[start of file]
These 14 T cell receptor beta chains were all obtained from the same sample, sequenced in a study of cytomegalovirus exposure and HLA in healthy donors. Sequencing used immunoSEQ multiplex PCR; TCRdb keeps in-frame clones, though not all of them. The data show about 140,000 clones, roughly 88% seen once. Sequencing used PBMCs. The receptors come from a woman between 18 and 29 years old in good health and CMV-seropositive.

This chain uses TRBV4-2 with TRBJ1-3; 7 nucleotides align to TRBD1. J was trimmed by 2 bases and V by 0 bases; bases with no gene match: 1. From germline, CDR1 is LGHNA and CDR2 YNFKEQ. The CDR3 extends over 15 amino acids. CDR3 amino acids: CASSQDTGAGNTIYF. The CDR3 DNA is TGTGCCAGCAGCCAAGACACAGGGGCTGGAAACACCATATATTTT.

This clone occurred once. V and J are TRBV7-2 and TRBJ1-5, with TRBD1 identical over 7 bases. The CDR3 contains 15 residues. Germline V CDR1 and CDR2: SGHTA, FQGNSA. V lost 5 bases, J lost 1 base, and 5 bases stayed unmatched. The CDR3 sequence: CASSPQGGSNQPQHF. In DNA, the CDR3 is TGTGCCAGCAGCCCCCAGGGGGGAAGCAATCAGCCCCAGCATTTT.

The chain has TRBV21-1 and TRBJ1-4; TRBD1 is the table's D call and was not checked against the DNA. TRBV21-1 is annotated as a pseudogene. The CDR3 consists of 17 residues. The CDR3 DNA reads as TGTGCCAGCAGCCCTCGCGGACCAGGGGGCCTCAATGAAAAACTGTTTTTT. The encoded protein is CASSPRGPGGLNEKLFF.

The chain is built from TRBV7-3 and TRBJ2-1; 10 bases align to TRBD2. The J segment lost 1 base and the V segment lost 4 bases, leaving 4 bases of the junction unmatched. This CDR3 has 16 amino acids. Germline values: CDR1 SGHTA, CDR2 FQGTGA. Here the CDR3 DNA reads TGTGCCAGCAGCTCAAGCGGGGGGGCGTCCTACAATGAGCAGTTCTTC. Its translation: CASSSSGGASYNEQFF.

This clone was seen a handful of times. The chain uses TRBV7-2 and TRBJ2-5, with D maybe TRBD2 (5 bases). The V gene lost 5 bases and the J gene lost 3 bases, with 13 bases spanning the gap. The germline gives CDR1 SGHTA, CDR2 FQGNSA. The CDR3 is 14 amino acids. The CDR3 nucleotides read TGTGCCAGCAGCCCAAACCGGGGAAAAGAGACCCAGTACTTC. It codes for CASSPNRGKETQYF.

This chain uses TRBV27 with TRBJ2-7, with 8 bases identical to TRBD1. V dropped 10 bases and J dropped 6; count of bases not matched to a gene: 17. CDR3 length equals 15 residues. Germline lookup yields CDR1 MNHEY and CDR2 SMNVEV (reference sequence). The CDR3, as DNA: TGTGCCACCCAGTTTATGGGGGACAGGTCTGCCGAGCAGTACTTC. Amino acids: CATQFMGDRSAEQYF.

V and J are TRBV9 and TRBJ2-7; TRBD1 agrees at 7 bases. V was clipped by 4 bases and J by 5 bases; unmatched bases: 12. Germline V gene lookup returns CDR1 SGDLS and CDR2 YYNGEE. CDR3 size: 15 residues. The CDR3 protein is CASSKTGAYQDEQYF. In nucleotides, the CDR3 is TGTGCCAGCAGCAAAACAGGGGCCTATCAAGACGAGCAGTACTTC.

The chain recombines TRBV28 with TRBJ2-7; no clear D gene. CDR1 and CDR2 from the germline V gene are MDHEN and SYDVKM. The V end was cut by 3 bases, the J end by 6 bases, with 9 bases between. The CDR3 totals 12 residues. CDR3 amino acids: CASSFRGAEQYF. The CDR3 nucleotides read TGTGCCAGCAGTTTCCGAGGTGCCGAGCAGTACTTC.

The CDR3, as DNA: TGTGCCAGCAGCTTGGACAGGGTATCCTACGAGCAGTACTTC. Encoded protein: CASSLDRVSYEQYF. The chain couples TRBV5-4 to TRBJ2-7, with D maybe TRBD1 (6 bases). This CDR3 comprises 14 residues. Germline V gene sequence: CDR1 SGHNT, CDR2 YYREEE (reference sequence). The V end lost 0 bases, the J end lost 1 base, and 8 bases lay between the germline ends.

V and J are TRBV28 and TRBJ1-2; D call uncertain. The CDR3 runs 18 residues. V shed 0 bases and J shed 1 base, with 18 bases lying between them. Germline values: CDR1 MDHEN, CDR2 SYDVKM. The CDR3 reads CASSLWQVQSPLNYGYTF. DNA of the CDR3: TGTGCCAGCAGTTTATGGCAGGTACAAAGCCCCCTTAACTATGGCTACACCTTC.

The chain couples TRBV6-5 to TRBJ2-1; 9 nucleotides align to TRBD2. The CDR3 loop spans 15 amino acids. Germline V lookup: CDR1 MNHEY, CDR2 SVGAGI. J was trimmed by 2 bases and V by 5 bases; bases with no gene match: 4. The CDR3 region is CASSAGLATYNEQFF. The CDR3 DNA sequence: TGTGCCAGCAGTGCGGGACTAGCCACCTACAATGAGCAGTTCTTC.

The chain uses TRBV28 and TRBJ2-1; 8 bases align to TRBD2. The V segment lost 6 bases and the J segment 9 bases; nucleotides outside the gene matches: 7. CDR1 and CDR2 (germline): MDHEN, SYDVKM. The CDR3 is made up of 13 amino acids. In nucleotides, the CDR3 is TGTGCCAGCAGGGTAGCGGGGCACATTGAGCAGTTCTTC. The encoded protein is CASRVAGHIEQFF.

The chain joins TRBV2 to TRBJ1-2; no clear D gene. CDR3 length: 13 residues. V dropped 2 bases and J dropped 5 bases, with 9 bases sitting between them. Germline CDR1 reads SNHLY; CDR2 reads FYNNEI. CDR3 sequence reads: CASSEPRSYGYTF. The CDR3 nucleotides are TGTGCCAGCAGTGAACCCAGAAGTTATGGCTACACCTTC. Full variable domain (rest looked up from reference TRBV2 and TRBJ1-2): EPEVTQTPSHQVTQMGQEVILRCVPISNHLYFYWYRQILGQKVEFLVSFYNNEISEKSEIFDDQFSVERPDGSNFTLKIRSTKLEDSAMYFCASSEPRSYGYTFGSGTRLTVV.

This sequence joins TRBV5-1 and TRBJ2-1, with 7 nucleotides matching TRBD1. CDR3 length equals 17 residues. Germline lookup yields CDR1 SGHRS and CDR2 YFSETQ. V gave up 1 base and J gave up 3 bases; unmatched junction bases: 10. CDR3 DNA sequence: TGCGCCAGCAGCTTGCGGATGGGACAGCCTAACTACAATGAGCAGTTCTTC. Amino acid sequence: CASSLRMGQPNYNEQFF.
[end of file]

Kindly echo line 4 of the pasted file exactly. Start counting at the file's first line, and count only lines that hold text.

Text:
The chain has TRBV21-1 and TRBJ1-4; TRBD1 is the table's D call and was not checked against the DNA. TRBV21-1 is annotated as a pseudogene. The CDR3 consists of 17 residues. The CDR3 DNA reads as TGTGCCAGCAGCCCTCGCGGACCAGGGGGCCTCAATGAAAAACTGTTTTTT. The encoded protein is CASSPRGPGGLNEKLFF.